Mary Dell writes: The moment our son grabbed the car keys for his first solo drive, I had the proud/heartsick feeling of watching him begin to separate from me. This August, when we drop our daughter at her freshman dorm, I will return to the very quiet house I first imagined as I saw him drive away eight years ago. While my kids have been growing up and increasingly growing away, I have been moving along the empty nest on-ramp. Soon I will arrive at my destination.
This post is sponsored by Life Reimagined
With nearly 22 million students attending American colleges and universities, I am part of a massive cohort. Turns out that one of my empty nest “buddies” is Rob Lowe, who described this moment in a parent’s life as well as anyone possibly could in Love Life:
I’m trying to remember when I felt like this before. Like an elephant is sitting on my chest, like my throat is so tight and constricted that I can feel its tendons, like my eyes are 100 percent water, spilling out at will, down pathways on my face that have been dry for as long as I can think of. I’m trying to remember: When was the last time my heart was breaking?
It will be Lisa, not Rob, joining me at Starbucks to weep in our lattes. Friends since our soon-to-be-freshmen were in third grade together, we launched Grown and Flown to write about the stage of family life when kids begin to slip through parental fingers. Taking another lesson from Rob:
Through the grief I feel a rising embarrassment. “Jesus Christ, pull yourself together, man!” I tell myself. There are parents sending their kids off to battle zones, or putting them into rehabs and many other more legitimately emotional situations, all over our country. How dare I feel so shattered? What the hell is going on?
I realize that writing about an empty nest and living in one are not the same thing, just like sitting, big-bellied and cross-legged on the floor while a Lamaze teacher talks about labor pain is not at all like enduring contractions. The only way to understand childbirth is to have a baby. Ditto the empty nest.
So the question I ponder is how prepared I am for living a life that is no longer kid-centric. For both SAHMs and working moms, once their youngest leaves for college, life is never again as it was. This month I will say goodbye to much that has created structure in my life and taken up precious real estate on my September-June calendar. No longer will I volunteer for the PTA, watch my kids play sports, or sprint to the grocery store to pull together a family dinner.
What I may miss the most is sitting down with cheese and crackers and my kids at the kitchen table after school. I have adored hearing the precious bits they reveal about their days and know that much of the info I get come August will be delivered in a text message, no longer face-to-face.
It has been our good fortune at Grown and Flown to have met, both on-line and in person, countless other parents who are nearing or already in their empty nest phase. Many are working hard to make this pivot point in their lives less about mourning the loss of little children in the house and more about personal re-creation. We have learned from and been inspired by them and many ask the same question: What next?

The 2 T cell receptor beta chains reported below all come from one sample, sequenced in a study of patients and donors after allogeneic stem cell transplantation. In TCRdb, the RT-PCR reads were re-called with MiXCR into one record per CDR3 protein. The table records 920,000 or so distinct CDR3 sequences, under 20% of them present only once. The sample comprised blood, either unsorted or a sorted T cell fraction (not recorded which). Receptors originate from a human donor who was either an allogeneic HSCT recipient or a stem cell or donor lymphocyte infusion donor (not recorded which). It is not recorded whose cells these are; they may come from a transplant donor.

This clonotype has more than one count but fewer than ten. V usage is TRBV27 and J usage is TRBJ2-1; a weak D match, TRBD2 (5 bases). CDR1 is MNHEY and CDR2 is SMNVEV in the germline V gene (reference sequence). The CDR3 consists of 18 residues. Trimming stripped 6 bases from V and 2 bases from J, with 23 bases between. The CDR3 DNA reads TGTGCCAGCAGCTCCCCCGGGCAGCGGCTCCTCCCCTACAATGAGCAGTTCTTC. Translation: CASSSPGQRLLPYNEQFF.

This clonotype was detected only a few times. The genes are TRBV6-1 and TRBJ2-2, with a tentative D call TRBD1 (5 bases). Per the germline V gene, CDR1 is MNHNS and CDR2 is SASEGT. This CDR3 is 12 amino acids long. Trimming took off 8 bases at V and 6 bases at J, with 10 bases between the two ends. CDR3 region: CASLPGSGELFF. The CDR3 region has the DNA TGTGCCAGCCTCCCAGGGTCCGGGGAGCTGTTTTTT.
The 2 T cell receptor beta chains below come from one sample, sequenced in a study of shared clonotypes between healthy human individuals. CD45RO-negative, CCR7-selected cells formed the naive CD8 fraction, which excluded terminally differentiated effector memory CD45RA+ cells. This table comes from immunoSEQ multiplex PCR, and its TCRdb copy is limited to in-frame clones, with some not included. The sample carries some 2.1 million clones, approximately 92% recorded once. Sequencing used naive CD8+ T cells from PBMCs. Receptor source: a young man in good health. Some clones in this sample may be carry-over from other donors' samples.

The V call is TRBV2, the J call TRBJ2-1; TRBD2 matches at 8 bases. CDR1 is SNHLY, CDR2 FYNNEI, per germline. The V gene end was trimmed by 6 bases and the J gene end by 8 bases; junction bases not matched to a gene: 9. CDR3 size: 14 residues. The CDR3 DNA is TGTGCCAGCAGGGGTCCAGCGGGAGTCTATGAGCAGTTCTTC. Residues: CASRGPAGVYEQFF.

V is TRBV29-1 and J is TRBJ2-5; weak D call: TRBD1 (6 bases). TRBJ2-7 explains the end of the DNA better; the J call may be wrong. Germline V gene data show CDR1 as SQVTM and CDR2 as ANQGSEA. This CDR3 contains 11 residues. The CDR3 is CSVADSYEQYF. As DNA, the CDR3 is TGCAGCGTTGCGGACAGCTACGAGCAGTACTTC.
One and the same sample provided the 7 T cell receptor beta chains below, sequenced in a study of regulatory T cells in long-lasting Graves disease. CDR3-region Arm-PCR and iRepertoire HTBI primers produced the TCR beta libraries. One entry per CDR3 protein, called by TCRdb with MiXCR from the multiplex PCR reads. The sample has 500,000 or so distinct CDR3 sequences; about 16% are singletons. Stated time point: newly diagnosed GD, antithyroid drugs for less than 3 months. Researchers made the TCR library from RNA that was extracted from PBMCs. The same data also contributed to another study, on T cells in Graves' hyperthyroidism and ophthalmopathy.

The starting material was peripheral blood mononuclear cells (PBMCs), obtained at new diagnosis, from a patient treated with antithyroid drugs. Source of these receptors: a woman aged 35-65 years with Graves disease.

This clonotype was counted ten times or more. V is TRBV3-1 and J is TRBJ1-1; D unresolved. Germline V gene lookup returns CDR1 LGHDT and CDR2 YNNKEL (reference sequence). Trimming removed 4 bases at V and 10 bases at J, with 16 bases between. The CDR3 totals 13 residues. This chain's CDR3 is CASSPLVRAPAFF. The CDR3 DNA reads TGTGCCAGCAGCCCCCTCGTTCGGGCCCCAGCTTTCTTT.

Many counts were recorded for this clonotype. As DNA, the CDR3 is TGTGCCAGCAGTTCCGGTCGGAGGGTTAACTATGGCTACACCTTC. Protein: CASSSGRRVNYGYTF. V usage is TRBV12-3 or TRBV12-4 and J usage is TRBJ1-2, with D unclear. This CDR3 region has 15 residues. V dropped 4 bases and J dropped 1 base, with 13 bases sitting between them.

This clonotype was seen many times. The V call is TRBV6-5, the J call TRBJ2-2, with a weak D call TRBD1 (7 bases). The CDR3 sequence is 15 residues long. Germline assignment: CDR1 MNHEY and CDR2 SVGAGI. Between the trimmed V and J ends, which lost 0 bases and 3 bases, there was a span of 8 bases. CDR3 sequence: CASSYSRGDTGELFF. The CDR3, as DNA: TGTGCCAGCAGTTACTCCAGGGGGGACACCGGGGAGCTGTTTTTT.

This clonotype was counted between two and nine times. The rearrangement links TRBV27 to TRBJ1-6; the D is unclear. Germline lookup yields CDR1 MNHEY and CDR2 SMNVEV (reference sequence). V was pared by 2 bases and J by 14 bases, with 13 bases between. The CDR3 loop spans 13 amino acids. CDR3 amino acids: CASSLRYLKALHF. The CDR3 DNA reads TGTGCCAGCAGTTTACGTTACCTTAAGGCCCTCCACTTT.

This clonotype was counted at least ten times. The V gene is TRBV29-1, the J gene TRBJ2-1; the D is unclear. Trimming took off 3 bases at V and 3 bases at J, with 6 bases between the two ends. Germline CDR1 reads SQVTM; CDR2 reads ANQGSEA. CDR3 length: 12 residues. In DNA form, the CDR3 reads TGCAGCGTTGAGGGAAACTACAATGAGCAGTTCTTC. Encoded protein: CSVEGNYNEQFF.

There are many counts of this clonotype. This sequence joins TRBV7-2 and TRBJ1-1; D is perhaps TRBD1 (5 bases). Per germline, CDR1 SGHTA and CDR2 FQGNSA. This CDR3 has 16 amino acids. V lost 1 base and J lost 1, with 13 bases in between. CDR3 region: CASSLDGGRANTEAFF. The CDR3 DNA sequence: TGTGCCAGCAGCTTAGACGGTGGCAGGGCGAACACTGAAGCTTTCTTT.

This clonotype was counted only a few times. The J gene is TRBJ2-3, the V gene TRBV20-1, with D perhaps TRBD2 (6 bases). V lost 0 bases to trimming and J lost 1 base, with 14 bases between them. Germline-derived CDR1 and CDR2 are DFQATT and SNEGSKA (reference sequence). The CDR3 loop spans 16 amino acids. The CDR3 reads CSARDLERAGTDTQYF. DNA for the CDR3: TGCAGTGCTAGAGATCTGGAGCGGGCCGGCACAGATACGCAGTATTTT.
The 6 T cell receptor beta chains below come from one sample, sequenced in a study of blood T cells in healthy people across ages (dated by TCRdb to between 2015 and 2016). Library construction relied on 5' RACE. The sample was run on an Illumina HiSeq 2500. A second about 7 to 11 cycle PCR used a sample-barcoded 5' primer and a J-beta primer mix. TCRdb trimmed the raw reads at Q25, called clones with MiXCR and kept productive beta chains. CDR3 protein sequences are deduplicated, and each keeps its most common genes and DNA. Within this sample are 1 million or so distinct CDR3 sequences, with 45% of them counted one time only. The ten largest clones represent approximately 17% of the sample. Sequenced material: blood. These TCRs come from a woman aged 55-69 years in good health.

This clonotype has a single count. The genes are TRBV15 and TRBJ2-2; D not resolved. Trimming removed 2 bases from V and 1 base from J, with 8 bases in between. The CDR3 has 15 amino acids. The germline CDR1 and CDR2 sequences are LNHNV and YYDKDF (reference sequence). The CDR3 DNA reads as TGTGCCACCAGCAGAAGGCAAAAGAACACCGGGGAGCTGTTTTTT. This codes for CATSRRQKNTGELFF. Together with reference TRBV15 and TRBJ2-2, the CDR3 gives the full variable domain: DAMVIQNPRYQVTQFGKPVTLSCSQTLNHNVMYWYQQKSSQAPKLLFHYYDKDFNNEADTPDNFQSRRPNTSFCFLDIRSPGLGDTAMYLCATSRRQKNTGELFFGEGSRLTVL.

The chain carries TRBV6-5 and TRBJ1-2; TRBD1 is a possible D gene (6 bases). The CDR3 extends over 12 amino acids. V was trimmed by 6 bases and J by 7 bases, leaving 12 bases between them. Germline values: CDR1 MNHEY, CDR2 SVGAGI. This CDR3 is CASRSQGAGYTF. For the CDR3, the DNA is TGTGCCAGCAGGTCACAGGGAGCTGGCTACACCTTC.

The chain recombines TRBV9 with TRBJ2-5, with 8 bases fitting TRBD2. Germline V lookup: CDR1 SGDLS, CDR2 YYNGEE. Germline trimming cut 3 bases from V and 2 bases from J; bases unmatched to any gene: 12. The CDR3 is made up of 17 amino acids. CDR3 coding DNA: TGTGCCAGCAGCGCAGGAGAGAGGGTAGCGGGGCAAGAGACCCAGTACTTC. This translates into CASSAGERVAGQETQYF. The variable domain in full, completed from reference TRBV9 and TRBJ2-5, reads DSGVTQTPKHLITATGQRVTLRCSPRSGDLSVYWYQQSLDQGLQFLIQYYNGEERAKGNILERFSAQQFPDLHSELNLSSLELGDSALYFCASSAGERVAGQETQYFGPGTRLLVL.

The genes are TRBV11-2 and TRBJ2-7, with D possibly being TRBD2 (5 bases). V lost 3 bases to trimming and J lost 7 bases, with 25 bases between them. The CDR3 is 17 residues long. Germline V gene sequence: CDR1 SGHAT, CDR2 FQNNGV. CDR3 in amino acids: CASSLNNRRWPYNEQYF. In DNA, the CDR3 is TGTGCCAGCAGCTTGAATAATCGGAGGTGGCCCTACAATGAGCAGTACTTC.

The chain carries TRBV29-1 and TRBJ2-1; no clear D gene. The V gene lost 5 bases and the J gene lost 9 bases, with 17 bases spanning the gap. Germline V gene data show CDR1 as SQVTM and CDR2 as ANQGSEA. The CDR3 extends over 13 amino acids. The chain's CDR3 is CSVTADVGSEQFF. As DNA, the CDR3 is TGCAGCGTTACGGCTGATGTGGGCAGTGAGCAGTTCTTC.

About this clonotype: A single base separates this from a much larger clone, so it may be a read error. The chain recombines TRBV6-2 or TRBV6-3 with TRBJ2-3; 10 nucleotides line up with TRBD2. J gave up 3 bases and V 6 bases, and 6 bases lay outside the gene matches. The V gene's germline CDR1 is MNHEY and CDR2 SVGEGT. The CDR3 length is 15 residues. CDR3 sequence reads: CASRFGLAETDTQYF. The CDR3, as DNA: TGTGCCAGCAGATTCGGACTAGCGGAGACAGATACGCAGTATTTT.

The chaotic diversions inherent in raising children cease, and we suddenly find ourselves with time to reflect. What did we do right? Where did we fail? How do we spend our remaining time? And who will show up to help with the transition?
It wouldn’t be that hard to make this transition more pleasant — and more productive. First of all, it would be useful if we began to think about post-parenting years long before they arrive.
As my kids began to grow more independent, I began to change how I spent my time. I started volunteering with my dog at a hospital and traveled more with my husband. I reconnected with my college, exploring the varied resources offered to alumni. But even with Grown and Flown to keep me busy writing and connected online, I wonder what else I should and can be doing now that my active, in-the-house-mothering days are drawing to a close.
Last weekend, ironically, while Mother’s Day was winding down, I finished a book that creates a framework for seeking the answers to the what next question. Life Reimagined: Discovering Your New Possibilities had me at page 2: “It is a map and guidance system to help people navigate a new phase of life.” Written by bestselling author Richard J. Leider and Fast Company co-founding editor, Alan M. Webber, Life Reimagined is both a book and an interactive website created under the auspices of the AARP.
There are personal stories of both ordinary individuals and celebrities like former Today Show anchor Jane Pauley and musician/producer Emilio Estefan all of whom experienced trigger moments that lead them, successfully, down a new path.
It is this new path I will search for in the aftermath of saying goodbye to my youngest child. As Rob describes how he felt watching his son turn to walk back into the dorm:
I close in to hug him, but he puts just one arm around me, a half hug. “Peace,” he says, a phrase I’d never heard him use until he said the same thing to his little brother in the driveway. Then he turns on his heel and strides away. From his body language I know he won’t turn to look back; I know why and I’m glad. I watch him until I can’t see him anymore, until he’s swallowed up by his new friends and his new life.
This post is sponsored by Life Reimagined, a guide to answering your own What’s next? questions. All opinions are my own.
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